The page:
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Office 365 Users Need Better Care of Sensitive Data: Report

Microsoft CEO Satya Nadella’s transformation of the company from a staid desktop sales company into a dynamic cloud subscription company has been remarkable. By the number of enterprise users, Microsoft has become the most widely used cloud service provider in just two years. Perhaps unsurprisingly, because of its ease and ubiquity, OneDrive is the most used part of the Office 365 suite.

Microsoft CEO Satya Nadella’s transformation of the company from a staid desktop sales company into a dynamic cloud subscription company has been remarkable. By the number of enterprise users, Microsoft has become the most widely used cloud service provider in just two years. Perhaps unsurprisingly, because of its ease and ubiquity, OneDrive is the most used part of the Office 365 suite.

Such figures come from a Skyhigh Networks analysis of more than 600 enterprise users of Office 365 products. The statistics are impressive – but one feature that should concern all security officers is that there is no reduction in users’ risky behavior. In particular, users are continuing to store sensitive data unencrypted in the Microsoft cloud.

Microsoft itself gets Skyhigh’s highest rating based on an objective assessment of its security controls. But this should be viewed in light of the Microsoft shared responsibility model: Microsoft owns the platform security, but the customer is responsible for its data and the safe use of the platform. 

The indication from Skyhigh is that users are not behaving properly. For example, the average enterprise now has 204 files that contain ‘password’ in the file name stored in OneDrive, which is up from 143 files in Q3 2015. 

Looking at all the data stored in OneDrive and Sharepoint, Skyhigh found that 17.1% of the data is sensitive. Most of this, 9.4%, is considered confidential information (such as financial records, business plans and source code); but 4.1% is PII, 1.9% is PHI, and 1.7% is payment details.

This presents two challenges for the security team: firstly to keep the data secure, and secondly to maintain compliance after migrating to the cloud. Encryption, where possible, would help in both cases – but it isn’t often happening.

“It is surprising,” commented Nigel Hawthorn, Skyhigh Networks’ Chief European spokesperson, “that businesses and employees are still taking a relaxed approach to document security, especially when you consider the high frequency of threats. You would hope that the spate of high-profile data breaches would make enterprises sit up and take notice about the need for encryption, but the amount of unencrypted sensitive data stored on OneDrive is increasing.”

Users seem to assume that Microsoft will protect their data – which is simply not the case where incidents are caused by user behavior. Skyhigh points out that account credentials can still be acquired via phishing scams and used by third parties to gain access to corporate data. “Taken together, the average organization experiences 2.7 threats each month within Office 365.”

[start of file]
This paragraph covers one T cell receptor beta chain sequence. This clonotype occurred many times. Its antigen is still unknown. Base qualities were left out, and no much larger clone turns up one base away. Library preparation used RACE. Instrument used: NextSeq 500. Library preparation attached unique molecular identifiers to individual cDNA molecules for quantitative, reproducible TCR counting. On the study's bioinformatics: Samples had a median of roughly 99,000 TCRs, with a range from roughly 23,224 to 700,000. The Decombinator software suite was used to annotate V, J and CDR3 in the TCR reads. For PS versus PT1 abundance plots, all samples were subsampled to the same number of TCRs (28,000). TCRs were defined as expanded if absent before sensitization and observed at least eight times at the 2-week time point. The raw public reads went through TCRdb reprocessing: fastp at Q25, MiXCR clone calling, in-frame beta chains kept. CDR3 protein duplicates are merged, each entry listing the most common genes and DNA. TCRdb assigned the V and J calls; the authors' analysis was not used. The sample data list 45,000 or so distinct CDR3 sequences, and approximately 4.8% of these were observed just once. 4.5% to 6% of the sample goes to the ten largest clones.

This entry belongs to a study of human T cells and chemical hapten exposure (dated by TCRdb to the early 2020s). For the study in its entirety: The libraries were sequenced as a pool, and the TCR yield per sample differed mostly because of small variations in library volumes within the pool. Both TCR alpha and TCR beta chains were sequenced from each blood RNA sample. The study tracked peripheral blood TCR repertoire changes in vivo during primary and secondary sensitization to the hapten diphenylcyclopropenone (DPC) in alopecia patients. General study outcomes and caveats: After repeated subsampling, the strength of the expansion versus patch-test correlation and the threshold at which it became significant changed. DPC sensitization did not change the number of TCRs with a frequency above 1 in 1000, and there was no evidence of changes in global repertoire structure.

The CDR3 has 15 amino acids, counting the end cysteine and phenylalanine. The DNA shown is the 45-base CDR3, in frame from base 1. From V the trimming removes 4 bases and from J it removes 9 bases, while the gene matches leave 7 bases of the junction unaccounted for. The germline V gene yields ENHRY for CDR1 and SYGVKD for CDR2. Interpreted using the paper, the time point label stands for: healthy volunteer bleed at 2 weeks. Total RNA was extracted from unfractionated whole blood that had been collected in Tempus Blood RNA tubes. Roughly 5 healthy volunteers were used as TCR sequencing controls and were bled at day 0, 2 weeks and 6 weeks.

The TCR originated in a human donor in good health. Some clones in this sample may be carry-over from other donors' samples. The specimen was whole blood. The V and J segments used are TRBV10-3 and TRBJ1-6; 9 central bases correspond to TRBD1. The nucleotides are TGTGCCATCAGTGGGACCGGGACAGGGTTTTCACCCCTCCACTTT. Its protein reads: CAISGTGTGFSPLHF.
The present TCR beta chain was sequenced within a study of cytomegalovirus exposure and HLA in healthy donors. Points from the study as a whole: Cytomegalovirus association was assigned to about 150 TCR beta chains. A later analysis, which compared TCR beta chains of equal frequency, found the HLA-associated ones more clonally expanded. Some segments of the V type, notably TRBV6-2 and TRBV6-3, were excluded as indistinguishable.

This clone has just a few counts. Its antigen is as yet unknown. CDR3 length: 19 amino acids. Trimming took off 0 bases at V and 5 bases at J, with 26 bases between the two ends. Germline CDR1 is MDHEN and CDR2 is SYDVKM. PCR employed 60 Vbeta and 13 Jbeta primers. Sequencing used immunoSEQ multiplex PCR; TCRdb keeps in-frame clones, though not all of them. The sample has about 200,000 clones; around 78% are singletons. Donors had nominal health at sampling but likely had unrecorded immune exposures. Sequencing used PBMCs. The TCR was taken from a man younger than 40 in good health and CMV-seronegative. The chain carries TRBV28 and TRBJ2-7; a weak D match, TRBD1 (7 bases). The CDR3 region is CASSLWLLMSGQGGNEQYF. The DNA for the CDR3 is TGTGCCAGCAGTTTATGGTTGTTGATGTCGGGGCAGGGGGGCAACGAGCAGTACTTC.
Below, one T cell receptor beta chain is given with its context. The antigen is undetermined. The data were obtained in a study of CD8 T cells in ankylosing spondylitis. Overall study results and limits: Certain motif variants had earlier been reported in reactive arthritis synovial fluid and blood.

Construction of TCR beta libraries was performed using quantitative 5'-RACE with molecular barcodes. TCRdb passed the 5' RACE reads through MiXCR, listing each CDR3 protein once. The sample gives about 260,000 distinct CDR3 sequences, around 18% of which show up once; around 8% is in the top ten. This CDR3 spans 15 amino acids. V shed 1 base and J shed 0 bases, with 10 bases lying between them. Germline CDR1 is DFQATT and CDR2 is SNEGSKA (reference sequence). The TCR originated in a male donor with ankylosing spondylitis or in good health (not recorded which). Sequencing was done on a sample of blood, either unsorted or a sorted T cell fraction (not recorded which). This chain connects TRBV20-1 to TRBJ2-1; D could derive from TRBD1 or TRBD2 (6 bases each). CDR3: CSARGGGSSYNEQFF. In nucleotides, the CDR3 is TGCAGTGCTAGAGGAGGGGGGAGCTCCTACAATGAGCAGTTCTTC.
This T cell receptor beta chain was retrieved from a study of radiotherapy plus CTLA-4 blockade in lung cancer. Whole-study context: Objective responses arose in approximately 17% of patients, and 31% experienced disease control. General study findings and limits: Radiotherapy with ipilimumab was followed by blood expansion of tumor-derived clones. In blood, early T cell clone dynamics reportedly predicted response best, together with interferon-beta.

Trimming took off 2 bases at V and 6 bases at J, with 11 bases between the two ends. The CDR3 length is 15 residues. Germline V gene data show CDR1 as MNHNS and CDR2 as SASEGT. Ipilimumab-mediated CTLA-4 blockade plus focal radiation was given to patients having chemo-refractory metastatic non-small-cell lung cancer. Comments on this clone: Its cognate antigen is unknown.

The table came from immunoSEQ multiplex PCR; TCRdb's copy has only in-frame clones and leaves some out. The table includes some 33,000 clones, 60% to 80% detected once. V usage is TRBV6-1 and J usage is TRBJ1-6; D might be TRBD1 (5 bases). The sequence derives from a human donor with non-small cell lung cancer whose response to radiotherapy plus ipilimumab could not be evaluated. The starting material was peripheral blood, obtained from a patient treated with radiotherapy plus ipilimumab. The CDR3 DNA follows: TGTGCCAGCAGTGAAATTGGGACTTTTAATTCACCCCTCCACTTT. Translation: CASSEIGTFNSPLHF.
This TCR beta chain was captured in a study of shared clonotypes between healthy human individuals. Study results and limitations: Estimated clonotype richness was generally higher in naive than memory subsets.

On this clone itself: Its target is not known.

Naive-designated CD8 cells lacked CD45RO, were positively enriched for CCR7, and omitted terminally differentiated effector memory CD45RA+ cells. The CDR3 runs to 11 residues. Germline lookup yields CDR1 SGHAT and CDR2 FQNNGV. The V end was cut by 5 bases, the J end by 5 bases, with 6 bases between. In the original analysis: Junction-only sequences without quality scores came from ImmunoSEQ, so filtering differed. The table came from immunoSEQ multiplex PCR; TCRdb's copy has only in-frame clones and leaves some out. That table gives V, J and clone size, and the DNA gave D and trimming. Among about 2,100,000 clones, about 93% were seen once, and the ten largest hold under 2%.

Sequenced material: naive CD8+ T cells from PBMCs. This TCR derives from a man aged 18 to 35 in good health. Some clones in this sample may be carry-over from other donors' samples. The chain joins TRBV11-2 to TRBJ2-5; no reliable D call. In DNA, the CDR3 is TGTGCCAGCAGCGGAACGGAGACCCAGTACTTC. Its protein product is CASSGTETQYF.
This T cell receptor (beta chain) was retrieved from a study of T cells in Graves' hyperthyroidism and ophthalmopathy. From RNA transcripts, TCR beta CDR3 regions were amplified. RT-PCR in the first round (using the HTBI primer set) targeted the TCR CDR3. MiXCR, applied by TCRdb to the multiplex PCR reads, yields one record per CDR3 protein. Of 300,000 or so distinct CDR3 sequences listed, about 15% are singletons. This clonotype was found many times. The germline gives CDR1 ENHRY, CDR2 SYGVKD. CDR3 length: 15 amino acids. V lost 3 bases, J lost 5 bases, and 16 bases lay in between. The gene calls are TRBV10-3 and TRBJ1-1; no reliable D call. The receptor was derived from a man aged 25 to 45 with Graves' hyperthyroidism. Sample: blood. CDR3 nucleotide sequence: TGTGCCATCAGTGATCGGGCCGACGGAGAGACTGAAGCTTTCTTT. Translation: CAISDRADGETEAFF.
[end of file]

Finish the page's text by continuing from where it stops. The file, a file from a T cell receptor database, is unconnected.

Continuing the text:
This comprises compromised accounts (“such as an unauthorized third party logging in to a corporate Office 365 account using stolen credentials”); insider threats (“such as a user downloading sensitive data from SharePoint Online and taking it when they join a competitor”); and privileged user threats (“such as an administrator provisioning excessive permissions to use a user relative to their role”).

Two suggested solutions are improved user security awareness training, and better incident response controls. “More than half of documents across all cloud services that contain sensitive data are stored in Microsoft Office formats,” explains Hawthorn. “This percentage will only increase as OneDrive becomes more tightly integrated to the rest of the suite.” It is imperative, he says, “for businesses to educate their employees about how to safely store documents in the cloud; and that need is even more vital in industries where the nature of data is likely to be highly sensitive such as in financial services or healthcare, two of the biggest users of Office 365.”

The second approach is to improve incident detection and response – the first part of which can be aided by behavioral analytics. Skyhigh gives an example: if a user makes several log-in attempts and then behaves ‘normally’ on the network, it was probably an error (such as entering the password with capslock on); but if several attempts are followed by unusual network behavior, it is probably indicative of a compromised account.

According to Skyhigh Networks, Office 365 is becoming the home of enterprise data. But both enterprises and individual users need to take more care of their sensitive data. The bottom line is that Office 365 users cannot rely on Microsoft’s security if it is their own behavior that lets the hacker in.

Written By

Kevin Townsend is a Senior Contributor at SecurityWeek. He has been writing about high tech issues since before the birth of Microsoft. For the last 15 years he has specialized in information security; and has had many thousands of articles published in dozens of different magazines – from The Times and the Financial Times to current and long-gone computer magazines.

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